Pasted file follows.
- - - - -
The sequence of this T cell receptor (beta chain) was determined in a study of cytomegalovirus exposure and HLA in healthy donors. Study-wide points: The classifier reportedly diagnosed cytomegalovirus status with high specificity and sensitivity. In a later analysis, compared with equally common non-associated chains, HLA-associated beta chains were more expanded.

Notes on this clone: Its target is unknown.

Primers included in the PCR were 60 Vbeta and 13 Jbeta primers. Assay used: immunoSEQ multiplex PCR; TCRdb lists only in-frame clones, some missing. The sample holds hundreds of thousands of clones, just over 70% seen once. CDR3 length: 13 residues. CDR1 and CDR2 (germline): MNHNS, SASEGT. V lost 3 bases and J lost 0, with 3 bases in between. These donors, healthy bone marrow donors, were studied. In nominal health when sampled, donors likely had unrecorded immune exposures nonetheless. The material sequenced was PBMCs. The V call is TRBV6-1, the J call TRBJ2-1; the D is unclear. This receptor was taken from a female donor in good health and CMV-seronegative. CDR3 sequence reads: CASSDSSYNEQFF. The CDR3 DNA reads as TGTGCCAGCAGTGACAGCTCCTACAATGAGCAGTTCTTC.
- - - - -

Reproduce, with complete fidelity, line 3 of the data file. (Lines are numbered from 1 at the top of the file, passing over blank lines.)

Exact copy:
Primers included in the PCR were 60 Vbeta and 13 Jbeta primers. Assay used: immunoSEQ multiplex PCR; TCRdb lists only in-frame clones, some missing. The sample holds hundreds of thousands of clones, just over 70% seen once. CDR3 length: 13 residues. CDR1 and CDR2 (germline): MNHNS, SASEGT. V lost 3 bases and J lost 0, with 3 bases in between. These donors, healthy bone marrow donors, were studied. In nominal health when sampled, donors likely had unrecorded immune exposures nonetheless. The material sequenced was PBMCs. The V call is TRBV6-1, the J call TRBJ2-1; the D is unclear. This receptor was taken from a female donor in good health and CMV-seronegative. CDR3 sequence reads: CASSDSSYNEQFF. The CDR3 DNA reads as TGTGCCAGCAGTGACAGCTCCTACAATGAGCAGTTCTTC.